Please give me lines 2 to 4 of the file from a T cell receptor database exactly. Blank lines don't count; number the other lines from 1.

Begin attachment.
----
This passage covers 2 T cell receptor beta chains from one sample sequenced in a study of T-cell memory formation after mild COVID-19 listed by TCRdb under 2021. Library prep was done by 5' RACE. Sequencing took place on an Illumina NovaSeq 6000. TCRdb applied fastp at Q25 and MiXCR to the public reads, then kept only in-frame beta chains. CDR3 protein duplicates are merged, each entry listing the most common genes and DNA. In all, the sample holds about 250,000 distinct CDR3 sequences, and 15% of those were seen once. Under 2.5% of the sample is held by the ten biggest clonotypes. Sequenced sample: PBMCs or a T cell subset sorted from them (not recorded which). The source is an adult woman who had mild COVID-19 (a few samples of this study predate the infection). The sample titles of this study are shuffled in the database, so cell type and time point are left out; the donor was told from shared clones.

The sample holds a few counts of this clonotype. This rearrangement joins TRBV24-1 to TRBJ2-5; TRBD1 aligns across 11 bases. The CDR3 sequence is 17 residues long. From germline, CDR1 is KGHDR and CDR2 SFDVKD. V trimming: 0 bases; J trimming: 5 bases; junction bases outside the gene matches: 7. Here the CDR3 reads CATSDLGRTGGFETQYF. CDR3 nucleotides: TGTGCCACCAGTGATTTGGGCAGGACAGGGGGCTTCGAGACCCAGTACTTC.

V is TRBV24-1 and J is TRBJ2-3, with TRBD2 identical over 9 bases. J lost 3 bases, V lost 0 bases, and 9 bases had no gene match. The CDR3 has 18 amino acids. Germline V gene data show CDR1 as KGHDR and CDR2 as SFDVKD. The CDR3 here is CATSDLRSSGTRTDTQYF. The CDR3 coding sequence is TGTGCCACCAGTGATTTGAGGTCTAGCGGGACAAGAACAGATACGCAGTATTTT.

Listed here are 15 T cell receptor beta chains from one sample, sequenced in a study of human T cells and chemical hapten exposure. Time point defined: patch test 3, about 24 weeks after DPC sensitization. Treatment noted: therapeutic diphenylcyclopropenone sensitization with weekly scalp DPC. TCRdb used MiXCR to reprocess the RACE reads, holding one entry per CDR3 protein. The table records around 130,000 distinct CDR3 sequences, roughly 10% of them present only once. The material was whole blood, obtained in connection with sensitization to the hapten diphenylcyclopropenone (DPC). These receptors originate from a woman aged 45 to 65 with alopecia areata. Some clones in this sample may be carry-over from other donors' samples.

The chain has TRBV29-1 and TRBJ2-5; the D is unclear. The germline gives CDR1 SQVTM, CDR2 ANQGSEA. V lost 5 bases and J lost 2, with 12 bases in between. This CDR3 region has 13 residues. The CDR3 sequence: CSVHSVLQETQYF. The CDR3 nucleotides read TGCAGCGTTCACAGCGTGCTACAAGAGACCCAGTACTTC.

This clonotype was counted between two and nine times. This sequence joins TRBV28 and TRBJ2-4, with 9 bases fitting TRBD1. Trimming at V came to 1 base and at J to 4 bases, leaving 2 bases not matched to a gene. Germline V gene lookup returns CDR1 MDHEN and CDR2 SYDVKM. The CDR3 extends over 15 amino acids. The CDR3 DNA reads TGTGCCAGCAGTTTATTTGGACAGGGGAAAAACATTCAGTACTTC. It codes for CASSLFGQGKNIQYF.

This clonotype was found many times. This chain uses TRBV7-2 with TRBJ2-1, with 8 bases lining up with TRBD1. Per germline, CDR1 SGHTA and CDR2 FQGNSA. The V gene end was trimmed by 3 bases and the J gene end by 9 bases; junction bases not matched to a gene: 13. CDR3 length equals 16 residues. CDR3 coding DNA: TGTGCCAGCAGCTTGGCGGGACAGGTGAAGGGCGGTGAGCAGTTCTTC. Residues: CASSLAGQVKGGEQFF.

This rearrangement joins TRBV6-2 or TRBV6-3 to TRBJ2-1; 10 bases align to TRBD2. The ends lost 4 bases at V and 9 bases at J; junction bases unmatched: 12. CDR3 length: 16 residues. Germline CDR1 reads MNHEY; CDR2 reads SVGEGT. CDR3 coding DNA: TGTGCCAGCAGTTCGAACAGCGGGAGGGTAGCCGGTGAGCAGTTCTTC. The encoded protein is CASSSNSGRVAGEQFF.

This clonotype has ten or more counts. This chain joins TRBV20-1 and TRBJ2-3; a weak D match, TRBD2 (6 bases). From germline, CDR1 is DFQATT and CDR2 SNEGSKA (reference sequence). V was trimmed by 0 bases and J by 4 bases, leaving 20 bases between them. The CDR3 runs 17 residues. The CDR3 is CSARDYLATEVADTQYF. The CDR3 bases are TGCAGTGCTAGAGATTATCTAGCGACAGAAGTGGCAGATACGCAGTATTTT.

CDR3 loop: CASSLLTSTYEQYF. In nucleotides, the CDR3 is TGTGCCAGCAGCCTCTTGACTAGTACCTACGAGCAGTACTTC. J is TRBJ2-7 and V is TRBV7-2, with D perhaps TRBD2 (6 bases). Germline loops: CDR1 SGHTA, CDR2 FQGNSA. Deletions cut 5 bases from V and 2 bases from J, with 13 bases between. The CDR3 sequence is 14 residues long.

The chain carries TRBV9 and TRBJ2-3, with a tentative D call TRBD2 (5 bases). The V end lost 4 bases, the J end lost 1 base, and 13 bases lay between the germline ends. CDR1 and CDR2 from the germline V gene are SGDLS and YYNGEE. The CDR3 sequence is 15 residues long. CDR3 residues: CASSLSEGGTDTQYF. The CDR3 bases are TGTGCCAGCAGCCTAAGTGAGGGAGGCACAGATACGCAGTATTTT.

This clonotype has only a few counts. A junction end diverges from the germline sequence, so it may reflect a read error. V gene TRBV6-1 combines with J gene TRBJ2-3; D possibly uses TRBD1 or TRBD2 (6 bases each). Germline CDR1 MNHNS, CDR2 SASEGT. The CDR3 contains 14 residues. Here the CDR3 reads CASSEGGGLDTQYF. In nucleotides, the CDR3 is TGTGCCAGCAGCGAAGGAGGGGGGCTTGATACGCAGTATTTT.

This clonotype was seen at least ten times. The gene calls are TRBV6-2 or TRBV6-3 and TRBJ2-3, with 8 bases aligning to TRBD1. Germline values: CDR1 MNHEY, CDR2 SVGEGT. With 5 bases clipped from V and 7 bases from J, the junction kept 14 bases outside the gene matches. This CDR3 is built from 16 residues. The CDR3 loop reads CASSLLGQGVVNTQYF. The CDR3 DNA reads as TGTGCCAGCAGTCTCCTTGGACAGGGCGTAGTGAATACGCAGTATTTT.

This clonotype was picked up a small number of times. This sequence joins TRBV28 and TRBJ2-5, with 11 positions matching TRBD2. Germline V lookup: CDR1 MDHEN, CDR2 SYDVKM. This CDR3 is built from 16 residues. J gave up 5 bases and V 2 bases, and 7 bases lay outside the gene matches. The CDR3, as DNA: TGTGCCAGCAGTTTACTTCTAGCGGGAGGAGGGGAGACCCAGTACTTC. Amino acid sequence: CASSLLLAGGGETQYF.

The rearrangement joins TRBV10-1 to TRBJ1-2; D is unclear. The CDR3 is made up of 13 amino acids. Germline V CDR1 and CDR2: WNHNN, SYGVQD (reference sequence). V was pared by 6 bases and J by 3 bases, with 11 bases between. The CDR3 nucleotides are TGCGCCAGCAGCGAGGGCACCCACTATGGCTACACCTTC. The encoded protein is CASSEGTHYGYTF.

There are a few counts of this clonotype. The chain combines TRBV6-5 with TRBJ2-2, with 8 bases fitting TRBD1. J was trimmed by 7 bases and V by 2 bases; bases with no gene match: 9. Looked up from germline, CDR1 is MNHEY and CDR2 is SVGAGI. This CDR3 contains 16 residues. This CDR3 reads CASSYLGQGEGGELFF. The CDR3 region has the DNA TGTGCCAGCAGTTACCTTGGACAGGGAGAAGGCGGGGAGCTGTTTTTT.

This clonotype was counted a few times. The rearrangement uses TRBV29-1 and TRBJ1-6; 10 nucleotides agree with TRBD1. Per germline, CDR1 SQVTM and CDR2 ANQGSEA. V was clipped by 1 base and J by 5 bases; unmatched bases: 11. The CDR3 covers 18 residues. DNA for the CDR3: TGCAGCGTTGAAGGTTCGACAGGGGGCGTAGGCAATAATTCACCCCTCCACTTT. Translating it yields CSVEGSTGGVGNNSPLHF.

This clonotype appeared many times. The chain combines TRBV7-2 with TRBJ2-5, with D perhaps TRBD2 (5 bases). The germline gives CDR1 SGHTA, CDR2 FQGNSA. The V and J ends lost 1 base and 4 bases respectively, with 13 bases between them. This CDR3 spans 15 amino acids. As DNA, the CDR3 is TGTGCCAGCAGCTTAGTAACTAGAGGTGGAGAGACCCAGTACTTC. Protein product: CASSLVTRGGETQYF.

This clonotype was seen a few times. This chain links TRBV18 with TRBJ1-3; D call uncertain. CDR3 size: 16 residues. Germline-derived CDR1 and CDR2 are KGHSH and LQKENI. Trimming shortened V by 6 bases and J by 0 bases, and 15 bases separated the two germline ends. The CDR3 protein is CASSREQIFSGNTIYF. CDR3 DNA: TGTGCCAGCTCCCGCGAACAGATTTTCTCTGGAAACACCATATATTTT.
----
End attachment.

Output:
The sample holds a few counts of this clonotype. This rearrangement joins TRBV24-1 to TRBJ2-5; TRBD1 aligns across 11 bases. The CDR3 sequence is 17 residues long. From germline, CDR1 is KGHDR and CDR2 SFDVKD. V trimming: 0 bases; J trimming: 5 bases; junction bases outside the gene matches: 7. Here the CDR3 reads CATSDLGRTGGFETQYF. CDR3 nucleotides: TGTGCCACCAGTGATTTGGGCAGGACAGGGGGCTTCGAGACCCAGTACTTC.

V is TRBV24-1 and J is TRBJ2-3, with TRBD2 identical over 9 bases. J lost 3 bases, V lost 0 bases, and 9 bases had no gene match. The CDR3 has 18 amino acids. Germline V gene data show CDR1 as KGHDR and CDR2 as SFDVKD. The CDR3 here is CATSDLRSSGTRTDTQYF. The CDR3 coding sequence is TGTGCCACCAGTGATTTGAGGTCTAGCGGGACAAGAACAGATACGCAGTATTTT.

Listed here are 15 T cell receptor beta chains from one sample, sequenced in a study of human T cells and chemical hapten exposure. Time point defined: patch test 3, about 24 weeks after DPC sensitization. Treatment noted: therapeutic diphenylcyclopropenone sensitization with weekly scalp DPC. TCRdb used MiXCR to reprocess the RACE reads, holding one entry per CDR3 protein. The table records around 130,000 distinct CDR3 sequences, roughly 10% of them present only once. The material was whole blood, obtained in connection with sensitization to the hapten diphenylcyclopropenone (DPC). These receptors originate from a woman aged 45 to 65 with alopecia areata. Some clones in this sample may be carry-over from other donors' samples.